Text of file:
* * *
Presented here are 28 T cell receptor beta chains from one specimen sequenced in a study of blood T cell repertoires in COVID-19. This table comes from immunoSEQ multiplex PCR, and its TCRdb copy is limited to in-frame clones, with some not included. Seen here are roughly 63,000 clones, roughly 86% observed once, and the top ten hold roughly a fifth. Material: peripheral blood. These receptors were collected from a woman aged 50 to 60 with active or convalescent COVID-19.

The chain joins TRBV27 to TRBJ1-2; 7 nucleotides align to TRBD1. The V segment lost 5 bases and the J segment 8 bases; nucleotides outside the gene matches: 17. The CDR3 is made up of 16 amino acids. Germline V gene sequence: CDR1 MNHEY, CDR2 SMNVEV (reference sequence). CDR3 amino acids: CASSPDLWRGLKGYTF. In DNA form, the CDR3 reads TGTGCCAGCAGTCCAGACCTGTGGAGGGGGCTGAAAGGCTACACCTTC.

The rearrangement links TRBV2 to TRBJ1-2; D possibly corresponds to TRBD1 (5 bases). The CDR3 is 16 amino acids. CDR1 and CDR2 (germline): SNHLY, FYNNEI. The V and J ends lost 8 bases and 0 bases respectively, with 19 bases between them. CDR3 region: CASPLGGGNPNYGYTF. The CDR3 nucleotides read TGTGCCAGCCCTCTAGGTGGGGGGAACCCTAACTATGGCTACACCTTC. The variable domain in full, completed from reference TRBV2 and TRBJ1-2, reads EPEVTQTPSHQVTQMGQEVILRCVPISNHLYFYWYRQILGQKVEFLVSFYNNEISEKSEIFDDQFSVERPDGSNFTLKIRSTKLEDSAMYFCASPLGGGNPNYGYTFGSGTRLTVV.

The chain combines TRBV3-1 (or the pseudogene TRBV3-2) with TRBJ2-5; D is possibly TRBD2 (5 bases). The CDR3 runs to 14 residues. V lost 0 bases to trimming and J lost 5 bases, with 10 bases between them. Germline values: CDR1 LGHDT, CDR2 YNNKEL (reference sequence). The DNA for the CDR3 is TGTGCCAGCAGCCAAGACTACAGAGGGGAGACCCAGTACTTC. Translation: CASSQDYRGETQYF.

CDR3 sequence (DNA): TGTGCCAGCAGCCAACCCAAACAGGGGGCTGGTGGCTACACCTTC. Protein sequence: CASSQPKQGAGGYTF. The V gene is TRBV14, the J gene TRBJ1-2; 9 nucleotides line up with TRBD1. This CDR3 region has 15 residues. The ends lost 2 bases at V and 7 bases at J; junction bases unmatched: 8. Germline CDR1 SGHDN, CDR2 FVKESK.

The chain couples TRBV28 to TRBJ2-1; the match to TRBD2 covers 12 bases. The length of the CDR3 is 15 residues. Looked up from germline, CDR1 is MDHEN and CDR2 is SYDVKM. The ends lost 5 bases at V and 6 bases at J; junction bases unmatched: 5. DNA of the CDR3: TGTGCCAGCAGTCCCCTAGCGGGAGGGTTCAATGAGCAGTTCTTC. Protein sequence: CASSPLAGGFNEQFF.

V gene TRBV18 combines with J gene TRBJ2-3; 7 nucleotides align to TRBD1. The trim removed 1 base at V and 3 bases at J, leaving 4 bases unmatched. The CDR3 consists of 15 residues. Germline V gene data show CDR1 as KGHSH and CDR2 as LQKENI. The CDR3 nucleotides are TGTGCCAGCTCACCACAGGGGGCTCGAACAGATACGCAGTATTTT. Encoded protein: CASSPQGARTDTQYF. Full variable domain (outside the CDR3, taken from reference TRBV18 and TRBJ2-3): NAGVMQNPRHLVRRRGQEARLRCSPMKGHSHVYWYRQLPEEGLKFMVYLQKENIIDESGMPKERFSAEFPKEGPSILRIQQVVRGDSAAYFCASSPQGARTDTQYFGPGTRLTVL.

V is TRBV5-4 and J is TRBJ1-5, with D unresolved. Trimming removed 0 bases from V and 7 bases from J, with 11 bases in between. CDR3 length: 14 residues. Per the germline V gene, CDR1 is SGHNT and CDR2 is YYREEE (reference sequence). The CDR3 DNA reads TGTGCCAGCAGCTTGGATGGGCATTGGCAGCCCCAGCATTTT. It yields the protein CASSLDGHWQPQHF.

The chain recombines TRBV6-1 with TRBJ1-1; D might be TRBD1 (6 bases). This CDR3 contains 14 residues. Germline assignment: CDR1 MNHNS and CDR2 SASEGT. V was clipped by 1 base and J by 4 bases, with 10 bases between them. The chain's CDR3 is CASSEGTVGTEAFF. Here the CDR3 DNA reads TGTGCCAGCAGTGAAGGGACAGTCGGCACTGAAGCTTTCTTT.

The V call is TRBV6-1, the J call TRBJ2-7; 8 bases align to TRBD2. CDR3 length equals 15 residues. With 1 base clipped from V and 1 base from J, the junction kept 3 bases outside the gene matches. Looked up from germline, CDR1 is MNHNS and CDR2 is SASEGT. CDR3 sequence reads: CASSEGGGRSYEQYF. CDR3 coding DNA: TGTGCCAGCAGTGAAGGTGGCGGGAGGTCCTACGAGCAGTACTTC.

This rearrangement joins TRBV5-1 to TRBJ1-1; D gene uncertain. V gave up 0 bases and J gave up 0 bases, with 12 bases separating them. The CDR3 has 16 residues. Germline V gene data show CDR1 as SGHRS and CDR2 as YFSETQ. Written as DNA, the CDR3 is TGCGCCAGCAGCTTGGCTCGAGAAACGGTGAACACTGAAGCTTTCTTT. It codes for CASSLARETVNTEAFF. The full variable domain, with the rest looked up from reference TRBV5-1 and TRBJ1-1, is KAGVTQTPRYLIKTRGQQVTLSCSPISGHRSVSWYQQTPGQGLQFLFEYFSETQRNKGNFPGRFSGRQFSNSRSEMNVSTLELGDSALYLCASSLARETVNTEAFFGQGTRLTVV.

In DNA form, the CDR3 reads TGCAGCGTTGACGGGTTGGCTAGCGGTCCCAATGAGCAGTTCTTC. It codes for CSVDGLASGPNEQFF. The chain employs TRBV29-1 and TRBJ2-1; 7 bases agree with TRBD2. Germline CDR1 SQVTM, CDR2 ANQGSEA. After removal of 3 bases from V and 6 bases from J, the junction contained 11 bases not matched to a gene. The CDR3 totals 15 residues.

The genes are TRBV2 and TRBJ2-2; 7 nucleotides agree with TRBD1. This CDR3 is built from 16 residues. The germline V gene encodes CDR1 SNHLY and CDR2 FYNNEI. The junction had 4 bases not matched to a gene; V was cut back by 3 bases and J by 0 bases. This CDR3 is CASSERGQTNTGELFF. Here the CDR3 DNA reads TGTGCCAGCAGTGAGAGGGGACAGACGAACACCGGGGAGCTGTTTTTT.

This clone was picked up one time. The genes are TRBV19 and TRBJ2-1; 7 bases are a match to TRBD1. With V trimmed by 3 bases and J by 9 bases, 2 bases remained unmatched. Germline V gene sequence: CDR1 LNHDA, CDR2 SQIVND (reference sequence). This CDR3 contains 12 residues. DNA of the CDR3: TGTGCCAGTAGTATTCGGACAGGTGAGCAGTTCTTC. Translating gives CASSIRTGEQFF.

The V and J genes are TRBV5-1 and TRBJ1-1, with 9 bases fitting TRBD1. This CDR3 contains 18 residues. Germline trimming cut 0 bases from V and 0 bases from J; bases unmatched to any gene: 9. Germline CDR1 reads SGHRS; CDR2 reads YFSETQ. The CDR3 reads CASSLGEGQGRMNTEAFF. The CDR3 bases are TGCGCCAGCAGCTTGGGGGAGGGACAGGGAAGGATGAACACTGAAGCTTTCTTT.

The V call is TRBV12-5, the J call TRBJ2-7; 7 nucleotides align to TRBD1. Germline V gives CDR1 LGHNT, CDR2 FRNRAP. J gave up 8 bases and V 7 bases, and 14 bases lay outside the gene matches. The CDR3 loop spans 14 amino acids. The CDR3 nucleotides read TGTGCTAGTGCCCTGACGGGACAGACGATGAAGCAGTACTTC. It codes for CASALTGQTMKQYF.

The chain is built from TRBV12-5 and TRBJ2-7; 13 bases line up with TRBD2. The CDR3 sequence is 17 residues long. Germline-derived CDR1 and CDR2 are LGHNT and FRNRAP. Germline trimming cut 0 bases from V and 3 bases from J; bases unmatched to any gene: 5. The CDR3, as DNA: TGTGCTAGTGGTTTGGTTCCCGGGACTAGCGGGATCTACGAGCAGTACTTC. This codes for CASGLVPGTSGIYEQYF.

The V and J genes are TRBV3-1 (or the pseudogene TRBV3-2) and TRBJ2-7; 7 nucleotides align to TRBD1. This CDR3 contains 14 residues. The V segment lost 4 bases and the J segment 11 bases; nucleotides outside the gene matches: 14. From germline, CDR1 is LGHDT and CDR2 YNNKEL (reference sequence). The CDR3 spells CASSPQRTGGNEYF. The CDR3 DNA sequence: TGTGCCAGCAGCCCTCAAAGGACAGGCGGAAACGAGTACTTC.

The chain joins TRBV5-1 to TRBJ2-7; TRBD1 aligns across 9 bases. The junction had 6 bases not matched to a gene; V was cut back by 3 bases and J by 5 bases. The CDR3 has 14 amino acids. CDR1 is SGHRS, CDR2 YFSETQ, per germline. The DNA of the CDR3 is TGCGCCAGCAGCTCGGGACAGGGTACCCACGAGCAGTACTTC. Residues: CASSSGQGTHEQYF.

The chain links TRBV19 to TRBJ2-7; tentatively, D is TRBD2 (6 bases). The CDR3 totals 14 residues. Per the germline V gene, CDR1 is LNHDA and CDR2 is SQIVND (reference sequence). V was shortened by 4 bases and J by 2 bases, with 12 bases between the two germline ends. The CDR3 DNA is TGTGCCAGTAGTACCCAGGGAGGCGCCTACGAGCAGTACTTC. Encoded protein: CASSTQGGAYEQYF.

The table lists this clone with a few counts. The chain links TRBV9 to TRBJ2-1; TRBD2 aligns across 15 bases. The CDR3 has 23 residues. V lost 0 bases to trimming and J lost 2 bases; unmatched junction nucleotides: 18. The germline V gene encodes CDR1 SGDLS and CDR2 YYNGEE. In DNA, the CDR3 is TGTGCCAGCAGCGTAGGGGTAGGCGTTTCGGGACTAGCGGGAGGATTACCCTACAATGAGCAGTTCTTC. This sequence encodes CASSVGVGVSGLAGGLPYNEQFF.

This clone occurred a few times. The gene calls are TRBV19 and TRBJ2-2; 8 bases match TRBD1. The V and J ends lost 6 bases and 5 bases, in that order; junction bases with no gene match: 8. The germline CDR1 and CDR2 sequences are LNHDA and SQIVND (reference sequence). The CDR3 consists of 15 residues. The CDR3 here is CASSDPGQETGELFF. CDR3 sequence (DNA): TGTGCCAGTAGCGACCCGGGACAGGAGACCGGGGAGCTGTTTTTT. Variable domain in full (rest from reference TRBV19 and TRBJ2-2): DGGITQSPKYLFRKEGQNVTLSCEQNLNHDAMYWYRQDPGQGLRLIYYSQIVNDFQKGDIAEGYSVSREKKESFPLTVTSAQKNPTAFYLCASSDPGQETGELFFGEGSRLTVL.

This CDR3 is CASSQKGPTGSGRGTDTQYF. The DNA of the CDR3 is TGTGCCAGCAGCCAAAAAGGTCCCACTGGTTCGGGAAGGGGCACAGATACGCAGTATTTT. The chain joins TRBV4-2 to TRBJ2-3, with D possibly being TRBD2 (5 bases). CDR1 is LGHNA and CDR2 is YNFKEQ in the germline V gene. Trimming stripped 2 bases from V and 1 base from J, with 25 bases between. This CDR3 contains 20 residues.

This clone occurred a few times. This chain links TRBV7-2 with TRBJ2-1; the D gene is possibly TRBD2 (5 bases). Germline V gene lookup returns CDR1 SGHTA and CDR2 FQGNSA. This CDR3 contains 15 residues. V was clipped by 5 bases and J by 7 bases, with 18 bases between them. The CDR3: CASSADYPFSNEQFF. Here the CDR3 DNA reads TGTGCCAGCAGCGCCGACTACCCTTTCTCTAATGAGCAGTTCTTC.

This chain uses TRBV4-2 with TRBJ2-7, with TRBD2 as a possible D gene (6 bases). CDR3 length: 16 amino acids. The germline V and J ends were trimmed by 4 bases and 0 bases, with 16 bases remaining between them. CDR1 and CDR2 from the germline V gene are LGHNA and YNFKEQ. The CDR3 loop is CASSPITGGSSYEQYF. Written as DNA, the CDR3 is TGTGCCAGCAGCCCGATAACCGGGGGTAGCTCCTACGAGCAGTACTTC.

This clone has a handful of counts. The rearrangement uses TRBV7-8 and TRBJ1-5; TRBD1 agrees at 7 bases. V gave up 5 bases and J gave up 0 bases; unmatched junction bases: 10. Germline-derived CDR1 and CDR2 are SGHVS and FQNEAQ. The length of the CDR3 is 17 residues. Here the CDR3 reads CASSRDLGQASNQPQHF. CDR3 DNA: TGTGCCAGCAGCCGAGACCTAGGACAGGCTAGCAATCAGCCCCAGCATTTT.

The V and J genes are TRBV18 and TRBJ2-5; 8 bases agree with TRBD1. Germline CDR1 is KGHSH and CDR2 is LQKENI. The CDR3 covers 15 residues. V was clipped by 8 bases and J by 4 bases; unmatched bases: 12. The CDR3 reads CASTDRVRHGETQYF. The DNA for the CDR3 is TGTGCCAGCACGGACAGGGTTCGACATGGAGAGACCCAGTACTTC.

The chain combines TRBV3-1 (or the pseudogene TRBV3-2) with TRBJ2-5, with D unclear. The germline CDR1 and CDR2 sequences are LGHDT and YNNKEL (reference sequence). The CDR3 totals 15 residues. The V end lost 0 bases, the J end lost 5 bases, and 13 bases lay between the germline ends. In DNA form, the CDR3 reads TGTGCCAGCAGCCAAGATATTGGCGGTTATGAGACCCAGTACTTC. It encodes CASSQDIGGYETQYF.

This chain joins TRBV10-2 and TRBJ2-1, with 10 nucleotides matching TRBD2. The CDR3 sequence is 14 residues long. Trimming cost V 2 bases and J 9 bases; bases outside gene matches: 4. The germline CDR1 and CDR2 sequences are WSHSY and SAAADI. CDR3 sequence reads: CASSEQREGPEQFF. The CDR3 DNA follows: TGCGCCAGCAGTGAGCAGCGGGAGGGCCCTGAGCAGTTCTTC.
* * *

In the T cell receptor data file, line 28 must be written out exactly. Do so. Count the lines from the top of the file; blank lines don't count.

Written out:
The chain combines TRBV3-1 (or the pseudogene TRBV3-2) with TRBJ2-5, with D unclear. The germline CDR1 and CDR2 sequences are LGHDT and YNNKEL (reference sequence). The CDR3 totals 15 residues. The V end lost 0 bases, the J end lost 5 bases, and 13 bases lay between the germline ends. In DNA form, the CDR3 reads TGTGCCAGCAGCCAAGATATTGGCGGTTATGAGACCCAGTACTTC. It encodes CASSQDIGGYETQYF.